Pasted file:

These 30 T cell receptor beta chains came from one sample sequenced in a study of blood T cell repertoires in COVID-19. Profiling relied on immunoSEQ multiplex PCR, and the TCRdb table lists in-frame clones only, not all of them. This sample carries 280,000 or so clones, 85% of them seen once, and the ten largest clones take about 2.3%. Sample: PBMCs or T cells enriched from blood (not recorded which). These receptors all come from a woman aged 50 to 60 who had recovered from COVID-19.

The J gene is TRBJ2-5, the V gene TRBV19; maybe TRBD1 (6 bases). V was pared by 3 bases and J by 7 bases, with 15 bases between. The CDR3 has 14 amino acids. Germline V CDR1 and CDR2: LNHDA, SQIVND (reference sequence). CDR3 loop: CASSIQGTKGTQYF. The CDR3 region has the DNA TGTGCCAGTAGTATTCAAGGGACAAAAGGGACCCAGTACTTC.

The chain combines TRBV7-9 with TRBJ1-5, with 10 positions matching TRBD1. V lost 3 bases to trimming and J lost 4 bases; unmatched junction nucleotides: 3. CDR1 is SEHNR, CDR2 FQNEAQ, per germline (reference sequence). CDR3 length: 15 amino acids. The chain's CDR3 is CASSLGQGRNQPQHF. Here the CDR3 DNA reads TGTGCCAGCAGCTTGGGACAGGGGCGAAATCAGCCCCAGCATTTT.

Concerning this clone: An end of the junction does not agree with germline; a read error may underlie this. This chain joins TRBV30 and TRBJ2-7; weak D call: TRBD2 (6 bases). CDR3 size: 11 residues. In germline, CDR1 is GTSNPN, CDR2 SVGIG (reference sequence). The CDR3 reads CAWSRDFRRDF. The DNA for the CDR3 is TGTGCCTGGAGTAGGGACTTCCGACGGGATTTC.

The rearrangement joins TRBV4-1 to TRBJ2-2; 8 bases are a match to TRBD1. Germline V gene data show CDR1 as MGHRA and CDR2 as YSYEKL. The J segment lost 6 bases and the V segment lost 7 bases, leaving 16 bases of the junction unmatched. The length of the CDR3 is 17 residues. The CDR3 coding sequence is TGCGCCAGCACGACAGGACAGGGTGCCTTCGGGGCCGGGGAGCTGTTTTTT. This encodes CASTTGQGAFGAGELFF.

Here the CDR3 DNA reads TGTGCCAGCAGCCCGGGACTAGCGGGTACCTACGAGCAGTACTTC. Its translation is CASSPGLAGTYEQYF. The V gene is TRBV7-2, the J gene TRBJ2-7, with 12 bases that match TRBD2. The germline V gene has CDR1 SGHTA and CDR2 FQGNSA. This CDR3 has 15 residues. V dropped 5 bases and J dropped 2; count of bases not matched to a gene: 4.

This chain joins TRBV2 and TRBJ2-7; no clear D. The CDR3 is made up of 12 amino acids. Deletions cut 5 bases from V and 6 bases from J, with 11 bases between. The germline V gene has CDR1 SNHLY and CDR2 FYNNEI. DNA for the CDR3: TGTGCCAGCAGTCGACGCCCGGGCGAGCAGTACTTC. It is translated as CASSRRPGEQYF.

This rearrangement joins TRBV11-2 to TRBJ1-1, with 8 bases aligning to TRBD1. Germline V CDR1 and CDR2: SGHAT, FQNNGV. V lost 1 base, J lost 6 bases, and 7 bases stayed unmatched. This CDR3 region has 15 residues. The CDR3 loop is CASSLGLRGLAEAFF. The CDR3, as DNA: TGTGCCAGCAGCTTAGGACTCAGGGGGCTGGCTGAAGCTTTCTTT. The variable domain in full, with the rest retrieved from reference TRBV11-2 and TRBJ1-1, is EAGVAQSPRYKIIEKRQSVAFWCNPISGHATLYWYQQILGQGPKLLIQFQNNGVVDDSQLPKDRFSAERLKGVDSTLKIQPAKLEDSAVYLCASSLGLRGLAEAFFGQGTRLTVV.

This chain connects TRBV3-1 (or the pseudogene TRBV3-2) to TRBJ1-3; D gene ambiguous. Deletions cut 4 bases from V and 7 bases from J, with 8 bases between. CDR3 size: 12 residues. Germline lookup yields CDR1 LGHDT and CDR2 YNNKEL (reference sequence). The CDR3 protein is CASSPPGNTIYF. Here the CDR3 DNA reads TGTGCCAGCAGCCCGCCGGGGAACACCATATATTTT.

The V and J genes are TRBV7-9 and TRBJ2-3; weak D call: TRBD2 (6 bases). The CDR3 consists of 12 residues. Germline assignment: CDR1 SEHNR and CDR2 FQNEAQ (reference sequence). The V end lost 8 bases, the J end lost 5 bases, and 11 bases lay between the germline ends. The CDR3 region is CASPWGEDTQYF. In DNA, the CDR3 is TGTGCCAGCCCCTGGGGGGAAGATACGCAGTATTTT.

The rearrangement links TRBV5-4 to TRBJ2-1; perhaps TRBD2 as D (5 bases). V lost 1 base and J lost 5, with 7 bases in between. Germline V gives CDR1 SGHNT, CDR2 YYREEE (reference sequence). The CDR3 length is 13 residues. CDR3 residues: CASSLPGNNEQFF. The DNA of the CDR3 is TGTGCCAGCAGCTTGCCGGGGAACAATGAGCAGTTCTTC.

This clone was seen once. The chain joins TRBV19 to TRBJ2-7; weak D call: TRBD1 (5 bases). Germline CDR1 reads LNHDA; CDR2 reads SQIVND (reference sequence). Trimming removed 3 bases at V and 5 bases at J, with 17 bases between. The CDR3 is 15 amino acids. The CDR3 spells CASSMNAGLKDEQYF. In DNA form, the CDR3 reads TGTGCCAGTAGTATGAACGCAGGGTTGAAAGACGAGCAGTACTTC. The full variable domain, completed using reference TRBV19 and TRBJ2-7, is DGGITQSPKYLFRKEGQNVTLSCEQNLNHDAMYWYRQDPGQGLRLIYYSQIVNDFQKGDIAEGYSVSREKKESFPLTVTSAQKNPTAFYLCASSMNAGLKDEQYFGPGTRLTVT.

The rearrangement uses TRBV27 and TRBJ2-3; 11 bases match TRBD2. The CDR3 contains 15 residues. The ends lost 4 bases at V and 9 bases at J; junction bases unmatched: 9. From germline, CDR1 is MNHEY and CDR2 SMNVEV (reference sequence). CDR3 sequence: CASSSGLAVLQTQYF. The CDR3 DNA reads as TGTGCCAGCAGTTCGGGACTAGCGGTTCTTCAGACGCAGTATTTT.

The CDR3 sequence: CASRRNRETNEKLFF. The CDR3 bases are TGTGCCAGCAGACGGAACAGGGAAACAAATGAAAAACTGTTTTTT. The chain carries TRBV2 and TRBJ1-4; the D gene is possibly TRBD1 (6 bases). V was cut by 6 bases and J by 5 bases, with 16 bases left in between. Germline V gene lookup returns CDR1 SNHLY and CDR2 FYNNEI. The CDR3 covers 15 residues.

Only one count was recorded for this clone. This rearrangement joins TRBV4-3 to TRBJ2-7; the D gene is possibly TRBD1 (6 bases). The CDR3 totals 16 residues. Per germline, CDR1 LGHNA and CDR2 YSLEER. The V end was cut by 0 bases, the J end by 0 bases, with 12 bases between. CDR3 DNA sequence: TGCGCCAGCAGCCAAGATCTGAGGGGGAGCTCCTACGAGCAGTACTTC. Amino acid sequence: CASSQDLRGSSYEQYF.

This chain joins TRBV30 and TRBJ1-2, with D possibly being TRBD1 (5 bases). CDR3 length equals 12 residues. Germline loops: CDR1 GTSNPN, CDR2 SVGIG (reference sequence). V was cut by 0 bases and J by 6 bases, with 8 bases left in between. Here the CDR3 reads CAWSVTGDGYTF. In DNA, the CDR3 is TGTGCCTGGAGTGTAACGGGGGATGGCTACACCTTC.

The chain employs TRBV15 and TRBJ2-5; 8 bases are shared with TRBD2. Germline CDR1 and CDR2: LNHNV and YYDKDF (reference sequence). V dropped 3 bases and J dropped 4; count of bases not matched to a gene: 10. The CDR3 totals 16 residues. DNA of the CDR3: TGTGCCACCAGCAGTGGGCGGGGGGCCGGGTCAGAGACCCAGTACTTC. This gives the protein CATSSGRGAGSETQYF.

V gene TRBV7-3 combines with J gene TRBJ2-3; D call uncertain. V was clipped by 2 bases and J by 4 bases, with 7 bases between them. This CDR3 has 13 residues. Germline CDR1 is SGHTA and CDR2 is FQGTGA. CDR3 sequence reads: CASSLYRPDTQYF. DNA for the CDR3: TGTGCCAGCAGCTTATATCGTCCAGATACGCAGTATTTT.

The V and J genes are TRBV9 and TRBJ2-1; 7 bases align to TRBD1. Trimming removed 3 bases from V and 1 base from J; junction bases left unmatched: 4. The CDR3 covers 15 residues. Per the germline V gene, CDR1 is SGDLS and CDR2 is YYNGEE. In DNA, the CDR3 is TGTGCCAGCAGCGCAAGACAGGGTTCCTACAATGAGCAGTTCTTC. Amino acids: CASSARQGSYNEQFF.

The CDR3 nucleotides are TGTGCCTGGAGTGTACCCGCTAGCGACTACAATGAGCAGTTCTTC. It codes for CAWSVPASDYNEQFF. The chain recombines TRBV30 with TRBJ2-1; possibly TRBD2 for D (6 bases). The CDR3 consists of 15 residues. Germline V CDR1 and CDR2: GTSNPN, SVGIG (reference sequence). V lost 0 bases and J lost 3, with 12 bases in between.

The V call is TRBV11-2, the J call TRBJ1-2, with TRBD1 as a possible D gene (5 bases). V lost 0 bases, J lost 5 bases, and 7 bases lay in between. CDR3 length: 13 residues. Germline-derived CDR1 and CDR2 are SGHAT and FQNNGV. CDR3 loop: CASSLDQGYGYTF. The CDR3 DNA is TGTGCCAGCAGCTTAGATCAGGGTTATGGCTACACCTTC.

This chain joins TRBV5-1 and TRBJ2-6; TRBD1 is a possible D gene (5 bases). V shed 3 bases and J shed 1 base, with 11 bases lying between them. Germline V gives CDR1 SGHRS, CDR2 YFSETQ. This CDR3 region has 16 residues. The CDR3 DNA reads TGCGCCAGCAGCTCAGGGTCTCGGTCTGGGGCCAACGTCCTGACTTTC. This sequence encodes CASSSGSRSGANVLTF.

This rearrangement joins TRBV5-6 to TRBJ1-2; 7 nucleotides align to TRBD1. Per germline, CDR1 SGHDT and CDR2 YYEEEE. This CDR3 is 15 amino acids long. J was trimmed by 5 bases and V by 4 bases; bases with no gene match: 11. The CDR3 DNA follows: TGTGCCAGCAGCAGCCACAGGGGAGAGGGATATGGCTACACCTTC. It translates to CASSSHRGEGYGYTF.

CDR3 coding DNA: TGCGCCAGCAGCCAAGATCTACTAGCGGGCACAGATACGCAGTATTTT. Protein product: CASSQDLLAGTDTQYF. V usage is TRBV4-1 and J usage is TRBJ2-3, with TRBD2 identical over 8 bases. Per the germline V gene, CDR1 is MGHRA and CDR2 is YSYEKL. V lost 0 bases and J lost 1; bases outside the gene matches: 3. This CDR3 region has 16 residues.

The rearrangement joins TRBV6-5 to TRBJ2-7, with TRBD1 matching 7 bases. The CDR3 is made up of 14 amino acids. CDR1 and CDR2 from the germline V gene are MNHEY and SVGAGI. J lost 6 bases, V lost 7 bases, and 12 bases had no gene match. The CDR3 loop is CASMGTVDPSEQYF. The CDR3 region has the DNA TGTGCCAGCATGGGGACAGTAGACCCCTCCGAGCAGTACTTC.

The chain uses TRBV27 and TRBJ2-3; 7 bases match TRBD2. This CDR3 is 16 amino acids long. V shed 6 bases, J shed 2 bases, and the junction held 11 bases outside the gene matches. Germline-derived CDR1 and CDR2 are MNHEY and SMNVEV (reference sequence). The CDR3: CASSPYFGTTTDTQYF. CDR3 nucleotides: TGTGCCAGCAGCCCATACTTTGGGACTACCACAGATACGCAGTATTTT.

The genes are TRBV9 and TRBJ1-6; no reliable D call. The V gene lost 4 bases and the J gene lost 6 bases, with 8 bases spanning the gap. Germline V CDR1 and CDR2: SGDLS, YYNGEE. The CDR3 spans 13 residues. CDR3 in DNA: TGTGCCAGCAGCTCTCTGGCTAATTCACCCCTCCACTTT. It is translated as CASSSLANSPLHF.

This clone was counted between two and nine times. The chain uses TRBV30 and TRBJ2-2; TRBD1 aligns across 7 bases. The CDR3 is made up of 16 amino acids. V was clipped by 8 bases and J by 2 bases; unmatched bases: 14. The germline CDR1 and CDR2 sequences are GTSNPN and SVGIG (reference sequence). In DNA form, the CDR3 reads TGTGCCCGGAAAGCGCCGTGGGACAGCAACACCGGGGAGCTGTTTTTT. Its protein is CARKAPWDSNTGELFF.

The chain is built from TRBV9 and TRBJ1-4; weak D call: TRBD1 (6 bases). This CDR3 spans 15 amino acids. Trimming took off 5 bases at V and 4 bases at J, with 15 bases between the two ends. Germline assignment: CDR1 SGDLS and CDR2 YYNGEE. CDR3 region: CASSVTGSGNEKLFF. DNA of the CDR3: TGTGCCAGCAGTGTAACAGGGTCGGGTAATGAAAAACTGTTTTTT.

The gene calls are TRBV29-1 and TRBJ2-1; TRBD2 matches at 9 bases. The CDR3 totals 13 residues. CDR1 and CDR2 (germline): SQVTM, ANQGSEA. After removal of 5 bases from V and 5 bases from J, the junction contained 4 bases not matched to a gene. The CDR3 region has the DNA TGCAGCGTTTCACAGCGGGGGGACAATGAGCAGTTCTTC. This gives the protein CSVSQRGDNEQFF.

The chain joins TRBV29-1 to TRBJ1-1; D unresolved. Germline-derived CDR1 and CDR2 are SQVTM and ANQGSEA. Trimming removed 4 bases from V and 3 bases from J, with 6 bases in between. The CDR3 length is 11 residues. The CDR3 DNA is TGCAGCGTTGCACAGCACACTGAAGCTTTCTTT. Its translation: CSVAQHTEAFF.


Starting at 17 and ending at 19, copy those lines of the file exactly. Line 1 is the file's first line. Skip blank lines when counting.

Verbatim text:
The chain employs TRBV15 and TRBJ2-5; 8 bases are shared with TRBD2. Germline CDR1 and CDR2: LNHNV and YYDKDF (reference sequence). V dropped 3 bases and J dropped 4; count of bases not matched to a gene: 10. The CDR3 totals 16 residues. DNA of the CDR3: TGTGCCACCAGCAGTGGGCGGGGGGCCGGGTCAGAGACCCAGTACTTC. This gives the protein CATSSGRGAGSETQYF.

V gene TRBV7-3 combines with J gene TRBJ2-3; D call uncertain. V was clipped by 2 bases and J by 4 bases, with 7 bases between them. This CDR3 has 13 residues. Germline CDR1 is SGHTA and CDR2 is FQGTGA. CDR3 sequence reads: CASSLYRPDTQYF. DNA for the CDR3: TGTGCCAGCAGCTTATATCGTCCAGATACGCAGTATTTT.

The V and J genes are TRBV9 and TRBJ2-1; 7 bases align to TRBD1. Trimming removed 3 bases from V and 1 base from J; junction bases left unmatched: 4. The CDR3 covers 15 residues. Per the germline V gene, CDR1 is SGDLS and CDR2 is YYNGEE. In DNA, the CDR3 is TGTGCCAGCAGCGCAAGACAGGGTTCCTACAATGAGCAGTTCTTC. Amino acids: CASSARQGSYNEQFF.